Gurobi matrix variable object. An
MVar is a NumPy ndarray of
Gurobi variables. Variables are always associated with a particular
model. You typically create these objects using
expr1 = A @ x expr2 = A @ x + B @ y + z expr3 = x @ A @ x + y @ B @ yThe first two expressions are linear, while the third is quadratic.
Dimensions and data types must always be compatible. In the examples
above, matrix must be either a NumPy ndarray with two dimensions
or a SciPy sparse matrix (which will always have two dimensions), and
must be a 1-D
expr1, the size of the
second dimension of must be equal to the length of . The same
must be true of and in
expr2. In addition, the size of
the first dimension of in
expr2 must be equal to the size
of the first dimension of , and also to the length of .
expr3, the size of the first dimension of must be equal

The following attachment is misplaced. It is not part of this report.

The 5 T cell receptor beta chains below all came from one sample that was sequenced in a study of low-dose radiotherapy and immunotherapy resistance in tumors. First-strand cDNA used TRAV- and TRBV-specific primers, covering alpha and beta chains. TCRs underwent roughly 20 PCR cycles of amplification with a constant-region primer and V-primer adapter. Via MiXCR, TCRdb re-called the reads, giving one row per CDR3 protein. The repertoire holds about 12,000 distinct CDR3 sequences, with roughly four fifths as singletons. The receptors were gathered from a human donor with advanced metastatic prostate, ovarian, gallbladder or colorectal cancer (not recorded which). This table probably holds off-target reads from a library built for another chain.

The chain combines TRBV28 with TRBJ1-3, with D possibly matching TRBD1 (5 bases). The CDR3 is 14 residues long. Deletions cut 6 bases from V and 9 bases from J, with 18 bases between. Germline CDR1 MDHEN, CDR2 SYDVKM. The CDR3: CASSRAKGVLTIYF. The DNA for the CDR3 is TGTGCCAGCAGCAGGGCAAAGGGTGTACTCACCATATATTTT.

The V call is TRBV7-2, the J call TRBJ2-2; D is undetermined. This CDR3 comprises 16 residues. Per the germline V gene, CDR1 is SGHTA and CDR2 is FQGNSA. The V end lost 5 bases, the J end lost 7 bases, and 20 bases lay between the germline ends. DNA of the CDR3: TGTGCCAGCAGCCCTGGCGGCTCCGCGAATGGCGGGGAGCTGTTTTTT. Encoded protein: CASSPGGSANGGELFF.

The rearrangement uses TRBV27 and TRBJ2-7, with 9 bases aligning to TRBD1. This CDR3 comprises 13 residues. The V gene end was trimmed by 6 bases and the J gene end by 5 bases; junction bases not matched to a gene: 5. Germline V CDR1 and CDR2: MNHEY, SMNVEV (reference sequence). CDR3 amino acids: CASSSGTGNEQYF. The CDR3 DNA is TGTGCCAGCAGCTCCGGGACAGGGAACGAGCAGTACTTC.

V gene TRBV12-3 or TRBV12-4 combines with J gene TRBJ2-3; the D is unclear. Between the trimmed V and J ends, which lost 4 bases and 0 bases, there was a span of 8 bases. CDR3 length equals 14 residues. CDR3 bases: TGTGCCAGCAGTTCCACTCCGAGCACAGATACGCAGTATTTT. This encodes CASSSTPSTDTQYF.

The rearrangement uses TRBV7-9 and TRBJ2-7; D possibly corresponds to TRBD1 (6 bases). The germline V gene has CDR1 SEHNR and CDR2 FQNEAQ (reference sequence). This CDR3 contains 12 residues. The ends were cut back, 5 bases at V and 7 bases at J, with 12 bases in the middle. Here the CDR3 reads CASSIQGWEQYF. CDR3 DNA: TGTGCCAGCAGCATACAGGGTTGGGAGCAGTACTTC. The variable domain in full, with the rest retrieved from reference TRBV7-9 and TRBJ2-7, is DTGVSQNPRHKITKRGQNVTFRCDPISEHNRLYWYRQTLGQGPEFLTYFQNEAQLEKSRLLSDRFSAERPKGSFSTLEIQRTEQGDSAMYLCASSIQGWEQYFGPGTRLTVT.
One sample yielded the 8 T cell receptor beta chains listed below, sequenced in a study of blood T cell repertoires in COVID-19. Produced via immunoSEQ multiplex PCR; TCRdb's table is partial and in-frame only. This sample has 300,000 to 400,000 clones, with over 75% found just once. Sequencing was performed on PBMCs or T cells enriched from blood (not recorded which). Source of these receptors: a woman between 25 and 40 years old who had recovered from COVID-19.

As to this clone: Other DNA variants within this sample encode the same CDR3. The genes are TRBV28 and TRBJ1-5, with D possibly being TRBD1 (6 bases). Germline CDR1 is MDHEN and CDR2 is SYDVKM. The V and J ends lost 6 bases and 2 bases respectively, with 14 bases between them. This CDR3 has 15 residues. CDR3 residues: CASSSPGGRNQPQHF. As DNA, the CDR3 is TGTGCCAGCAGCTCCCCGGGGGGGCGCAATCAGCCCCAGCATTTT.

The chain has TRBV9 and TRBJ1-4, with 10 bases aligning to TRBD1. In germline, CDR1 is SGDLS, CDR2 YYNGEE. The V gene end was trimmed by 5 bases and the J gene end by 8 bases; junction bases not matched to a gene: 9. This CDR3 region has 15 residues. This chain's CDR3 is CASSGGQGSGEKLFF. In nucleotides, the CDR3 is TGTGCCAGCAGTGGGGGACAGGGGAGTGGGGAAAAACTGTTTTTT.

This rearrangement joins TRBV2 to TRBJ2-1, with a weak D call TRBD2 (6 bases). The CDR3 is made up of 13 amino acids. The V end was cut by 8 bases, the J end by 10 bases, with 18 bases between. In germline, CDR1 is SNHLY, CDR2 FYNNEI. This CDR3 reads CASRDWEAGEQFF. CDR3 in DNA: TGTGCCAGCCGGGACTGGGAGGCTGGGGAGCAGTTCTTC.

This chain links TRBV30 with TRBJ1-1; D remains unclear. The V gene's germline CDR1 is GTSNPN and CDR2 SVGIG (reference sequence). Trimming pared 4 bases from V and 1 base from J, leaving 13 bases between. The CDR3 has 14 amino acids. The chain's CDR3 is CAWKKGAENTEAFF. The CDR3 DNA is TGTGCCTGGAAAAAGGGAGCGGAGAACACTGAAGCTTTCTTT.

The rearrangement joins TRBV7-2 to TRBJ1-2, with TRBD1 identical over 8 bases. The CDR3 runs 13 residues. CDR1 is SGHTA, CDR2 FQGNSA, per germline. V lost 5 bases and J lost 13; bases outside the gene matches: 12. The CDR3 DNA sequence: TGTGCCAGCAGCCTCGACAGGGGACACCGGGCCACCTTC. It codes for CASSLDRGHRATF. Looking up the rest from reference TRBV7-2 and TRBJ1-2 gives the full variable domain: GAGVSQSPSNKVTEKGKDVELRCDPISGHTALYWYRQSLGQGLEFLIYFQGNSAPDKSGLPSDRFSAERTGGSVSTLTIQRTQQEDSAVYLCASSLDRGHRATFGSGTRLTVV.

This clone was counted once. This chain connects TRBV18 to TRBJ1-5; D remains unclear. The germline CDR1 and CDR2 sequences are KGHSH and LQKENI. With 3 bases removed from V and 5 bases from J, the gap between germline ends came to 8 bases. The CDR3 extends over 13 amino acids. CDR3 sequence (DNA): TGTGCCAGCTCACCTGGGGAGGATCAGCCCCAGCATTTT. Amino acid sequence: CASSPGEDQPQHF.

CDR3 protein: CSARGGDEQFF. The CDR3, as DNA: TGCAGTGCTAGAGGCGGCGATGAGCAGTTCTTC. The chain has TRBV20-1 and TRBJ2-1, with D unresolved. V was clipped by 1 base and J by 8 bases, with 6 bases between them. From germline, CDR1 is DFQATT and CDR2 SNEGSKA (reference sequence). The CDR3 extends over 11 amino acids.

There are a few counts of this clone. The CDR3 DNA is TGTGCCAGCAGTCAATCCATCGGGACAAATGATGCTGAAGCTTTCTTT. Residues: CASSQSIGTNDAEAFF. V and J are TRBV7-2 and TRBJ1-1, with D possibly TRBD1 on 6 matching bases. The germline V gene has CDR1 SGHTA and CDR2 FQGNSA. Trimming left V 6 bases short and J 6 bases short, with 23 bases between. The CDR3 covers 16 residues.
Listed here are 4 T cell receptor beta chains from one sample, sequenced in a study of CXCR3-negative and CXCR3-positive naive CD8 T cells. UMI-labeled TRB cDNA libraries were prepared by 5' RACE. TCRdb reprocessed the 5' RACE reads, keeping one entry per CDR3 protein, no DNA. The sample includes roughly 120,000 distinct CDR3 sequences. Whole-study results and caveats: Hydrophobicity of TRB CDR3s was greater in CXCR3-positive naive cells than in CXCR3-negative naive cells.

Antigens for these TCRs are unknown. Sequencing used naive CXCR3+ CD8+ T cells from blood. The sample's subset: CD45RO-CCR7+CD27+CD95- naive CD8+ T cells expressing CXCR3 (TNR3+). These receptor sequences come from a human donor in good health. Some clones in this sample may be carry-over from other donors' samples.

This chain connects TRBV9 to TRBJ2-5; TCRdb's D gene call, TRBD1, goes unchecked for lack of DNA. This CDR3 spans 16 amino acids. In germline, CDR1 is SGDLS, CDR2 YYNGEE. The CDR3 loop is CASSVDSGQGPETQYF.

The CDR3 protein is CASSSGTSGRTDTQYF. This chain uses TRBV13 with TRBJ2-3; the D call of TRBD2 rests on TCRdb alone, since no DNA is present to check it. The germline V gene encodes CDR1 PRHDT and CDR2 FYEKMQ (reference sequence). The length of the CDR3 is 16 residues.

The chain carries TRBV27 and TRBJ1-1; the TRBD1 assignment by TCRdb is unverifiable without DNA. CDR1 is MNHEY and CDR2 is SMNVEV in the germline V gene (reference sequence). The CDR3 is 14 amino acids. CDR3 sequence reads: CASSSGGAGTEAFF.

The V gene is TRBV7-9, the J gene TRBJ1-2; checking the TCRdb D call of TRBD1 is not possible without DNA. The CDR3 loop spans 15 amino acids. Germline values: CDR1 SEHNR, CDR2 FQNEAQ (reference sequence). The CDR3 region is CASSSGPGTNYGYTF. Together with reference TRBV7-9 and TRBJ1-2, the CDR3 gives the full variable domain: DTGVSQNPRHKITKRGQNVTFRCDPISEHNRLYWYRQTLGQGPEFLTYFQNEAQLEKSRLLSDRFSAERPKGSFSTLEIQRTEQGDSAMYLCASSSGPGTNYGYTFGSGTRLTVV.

to the length of the
MVar on the left, and the size of the
second dimension must be equal to the length of the
MVar on the
right. The same is true for .
Variable objects have a number of attributes. The full list can be found in the Attributes section of this document. Some variable attributes can only be queried, while others can also be set. Recall that the Gurobi optimizer employs a lazy update approach, so changes to attributes don't take effect until the next call to Model.update, Model.optimize, or Model.write on the associated model.
We should point out a few things about variable attributes. Consider
lb attribute. Its value can be queried using
mvar.lb. The Gurobi library ignores letter case in attribute
names, so it can also be queried as
Attribute values are returns as a NumPy
ndarray that has the
same shape as
An attribute can be set,
using a standard assignment statement (e.g.,
var.lb = l),
l being either an
ndarray with the appropriate
shape, or a scalar which is then applied to all of the associated
However, as mentioned earlier, attribute modification is done in a
lazy fashion, so you won't see the effect of the change immediately.
And some attributes can not be set (e.g., the
x attribute), so
attempts to assign new values to them will raise an exception.
You can also use MVar.getAttr/
MVar.setAttr to access
attributes. The attribute name can be passed to these routines as a
string, or you can use the constants defined in the
GRB.Attr class (e.g.,